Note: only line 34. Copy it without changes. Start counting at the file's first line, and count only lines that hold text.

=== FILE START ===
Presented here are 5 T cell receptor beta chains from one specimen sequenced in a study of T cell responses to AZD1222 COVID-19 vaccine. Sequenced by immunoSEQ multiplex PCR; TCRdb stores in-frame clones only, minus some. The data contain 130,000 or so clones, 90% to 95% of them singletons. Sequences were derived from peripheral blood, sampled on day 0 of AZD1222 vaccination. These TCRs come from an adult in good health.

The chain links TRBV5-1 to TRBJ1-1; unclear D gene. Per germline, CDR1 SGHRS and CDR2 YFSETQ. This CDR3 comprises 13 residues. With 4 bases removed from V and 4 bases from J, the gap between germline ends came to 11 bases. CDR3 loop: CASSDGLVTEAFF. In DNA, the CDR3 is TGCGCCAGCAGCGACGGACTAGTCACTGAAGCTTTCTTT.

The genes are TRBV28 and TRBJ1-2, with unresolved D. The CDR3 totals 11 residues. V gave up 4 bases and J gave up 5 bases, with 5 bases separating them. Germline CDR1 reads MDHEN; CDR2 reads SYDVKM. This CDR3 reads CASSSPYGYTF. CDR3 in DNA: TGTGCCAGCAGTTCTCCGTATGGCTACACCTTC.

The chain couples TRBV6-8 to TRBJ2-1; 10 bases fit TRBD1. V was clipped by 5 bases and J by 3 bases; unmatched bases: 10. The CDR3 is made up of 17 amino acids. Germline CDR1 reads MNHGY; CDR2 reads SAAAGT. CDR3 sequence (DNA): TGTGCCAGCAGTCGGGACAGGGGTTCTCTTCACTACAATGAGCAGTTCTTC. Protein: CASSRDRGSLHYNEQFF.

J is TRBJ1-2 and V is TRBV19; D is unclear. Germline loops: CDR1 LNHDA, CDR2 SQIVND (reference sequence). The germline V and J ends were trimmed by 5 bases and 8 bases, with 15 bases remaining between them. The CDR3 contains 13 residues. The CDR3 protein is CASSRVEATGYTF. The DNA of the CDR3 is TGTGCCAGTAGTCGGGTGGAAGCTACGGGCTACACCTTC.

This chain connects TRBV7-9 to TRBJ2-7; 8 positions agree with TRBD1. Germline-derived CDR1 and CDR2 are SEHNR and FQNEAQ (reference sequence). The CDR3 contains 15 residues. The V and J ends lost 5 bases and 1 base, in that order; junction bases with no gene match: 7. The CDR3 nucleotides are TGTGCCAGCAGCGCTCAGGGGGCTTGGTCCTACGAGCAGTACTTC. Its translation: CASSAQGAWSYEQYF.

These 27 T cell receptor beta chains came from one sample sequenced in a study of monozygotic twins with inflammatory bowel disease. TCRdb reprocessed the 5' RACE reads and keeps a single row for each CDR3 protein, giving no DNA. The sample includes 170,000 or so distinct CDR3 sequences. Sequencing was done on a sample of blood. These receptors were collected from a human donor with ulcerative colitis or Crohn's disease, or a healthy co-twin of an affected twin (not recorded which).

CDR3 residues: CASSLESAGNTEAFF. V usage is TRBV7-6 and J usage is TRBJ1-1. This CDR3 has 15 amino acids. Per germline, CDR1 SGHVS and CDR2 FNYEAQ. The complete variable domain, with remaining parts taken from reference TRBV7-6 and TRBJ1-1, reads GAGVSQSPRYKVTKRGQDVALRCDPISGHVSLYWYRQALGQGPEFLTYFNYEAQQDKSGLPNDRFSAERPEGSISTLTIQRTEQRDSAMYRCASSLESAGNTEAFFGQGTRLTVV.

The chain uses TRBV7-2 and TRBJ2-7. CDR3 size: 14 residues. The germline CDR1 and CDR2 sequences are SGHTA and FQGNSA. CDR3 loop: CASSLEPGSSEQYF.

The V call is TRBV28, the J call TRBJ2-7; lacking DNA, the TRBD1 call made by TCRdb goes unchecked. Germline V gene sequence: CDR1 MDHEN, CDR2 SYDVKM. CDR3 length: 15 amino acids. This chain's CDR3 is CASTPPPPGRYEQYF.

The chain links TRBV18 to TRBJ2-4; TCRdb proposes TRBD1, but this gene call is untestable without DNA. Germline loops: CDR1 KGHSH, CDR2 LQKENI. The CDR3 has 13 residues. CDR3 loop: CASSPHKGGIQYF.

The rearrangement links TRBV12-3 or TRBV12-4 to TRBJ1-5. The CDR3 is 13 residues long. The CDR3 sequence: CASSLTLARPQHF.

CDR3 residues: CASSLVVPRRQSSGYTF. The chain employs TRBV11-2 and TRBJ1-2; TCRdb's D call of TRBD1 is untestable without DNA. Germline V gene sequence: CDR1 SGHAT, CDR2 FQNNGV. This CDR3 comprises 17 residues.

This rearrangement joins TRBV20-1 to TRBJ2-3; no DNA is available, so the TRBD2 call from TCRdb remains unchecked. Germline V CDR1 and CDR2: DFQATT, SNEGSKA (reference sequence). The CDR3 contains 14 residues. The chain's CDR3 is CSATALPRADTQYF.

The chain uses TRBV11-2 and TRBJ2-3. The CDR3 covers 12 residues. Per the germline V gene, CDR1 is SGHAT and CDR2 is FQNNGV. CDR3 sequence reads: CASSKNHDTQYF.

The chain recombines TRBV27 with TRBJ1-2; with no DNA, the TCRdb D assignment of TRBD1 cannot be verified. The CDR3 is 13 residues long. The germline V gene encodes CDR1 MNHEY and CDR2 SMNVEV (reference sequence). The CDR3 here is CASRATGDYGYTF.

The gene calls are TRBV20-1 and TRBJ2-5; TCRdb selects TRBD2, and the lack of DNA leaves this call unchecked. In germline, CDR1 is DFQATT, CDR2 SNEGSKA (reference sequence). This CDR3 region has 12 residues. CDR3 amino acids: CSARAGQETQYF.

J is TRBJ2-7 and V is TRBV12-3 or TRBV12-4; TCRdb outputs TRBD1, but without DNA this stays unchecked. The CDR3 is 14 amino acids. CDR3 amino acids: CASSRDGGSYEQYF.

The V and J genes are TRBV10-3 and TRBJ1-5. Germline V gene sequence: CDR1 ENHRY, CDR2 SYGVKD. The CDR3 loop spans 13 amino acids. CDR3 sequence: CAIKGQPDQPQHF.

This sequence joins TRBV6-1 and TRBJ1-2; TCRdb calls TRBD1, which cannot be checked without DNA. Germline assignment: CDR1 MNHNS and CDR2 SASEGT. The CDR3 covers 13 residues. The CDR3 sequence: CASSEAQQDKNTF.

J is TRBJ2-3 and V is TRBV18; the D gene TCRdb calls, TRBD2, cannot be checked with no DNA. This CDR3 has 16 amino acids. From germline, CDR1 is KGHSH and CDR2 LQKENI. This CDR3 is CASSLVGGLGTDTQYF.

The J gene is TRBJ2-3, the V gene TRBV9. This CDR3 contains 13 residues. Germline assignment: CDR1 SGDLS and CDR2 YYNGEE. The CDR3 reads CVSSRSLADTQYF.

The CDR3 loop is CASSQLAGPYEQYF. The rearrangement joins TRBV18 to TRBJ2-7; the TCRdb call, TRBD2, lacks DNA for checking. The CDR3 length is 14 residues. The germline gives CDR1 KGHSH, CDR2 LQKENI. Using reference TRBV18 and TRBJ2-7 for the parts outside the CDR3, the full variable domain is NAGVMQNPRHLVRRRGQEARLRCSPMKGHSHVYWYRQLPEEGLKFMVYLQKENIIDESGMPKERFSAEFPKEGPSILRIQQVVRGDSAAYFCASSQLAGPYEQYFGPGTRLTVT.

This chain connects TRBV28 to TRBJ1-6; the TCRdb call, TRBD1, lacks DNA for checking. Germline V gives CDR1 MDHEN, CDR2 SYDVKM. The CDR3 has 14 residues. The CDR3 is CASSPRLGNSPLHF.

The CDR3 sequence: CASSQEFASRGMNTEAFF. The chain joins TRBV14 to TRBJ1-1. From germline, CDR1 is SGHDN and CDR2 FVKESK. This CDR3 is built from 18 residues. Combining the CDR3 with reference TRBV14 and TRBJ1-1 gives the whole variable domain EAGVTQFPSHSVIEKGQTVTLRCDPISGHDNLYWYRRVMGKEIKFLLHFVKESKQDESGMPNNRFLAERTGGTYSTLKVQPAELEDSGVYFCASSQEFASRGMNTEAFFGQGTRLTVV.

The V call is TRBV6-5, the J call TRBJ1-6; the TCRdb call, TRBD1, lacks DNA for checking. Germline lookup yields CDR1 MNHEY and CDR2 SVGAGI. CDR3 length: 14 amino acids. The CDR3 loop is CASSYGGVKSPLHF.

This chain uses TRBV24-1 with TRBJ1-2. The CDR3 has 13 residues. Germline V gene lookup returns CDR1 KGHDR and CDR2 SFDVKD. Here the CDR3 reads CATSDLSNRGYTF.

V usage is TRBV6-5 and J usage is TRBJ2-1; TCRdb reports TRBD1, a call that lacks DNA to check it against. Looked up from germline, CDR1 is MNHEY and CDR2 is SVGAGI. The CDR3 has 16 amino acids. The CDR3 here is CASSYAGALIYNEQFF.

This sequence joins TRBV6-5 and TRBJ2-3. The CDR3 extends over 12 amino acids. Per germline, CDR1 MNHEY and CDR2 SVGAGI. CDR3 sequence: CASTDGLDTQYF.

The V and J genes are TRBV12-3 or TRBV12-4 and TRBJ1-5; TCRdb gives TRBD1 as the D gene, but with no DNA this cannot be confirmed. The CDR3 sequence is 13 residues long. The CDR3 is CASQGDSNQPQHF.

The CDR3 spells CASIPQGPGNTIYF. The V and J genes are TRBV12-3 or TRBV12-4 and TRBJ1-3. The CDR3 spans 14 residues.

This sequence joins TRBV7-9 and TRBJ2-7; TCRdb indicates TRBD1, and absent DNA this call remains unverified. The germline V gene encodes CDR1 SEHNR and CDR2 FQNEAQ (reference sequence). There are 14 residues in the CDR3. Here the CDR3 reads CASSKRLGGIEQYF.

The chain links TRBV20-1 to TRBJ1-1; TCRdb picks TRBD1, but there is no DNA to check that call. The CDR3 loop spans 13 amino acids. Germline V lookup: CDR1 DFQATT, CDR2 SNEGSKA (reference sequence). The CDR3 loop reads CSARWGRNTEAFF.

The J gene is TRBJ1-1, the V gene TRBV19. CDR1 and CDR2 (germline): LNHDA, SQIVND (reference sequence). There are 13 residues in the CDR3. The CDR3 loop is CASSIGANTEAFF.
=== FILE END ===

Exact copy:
The J gene is TRBJ1-1, the V gene TRBV19. CDR1 and CDR2 (germline): LNHDA, SQIVND (reference sequence). There are 13 residues in the CDR3. The CDR3 loop is CASSIGANTEAFF.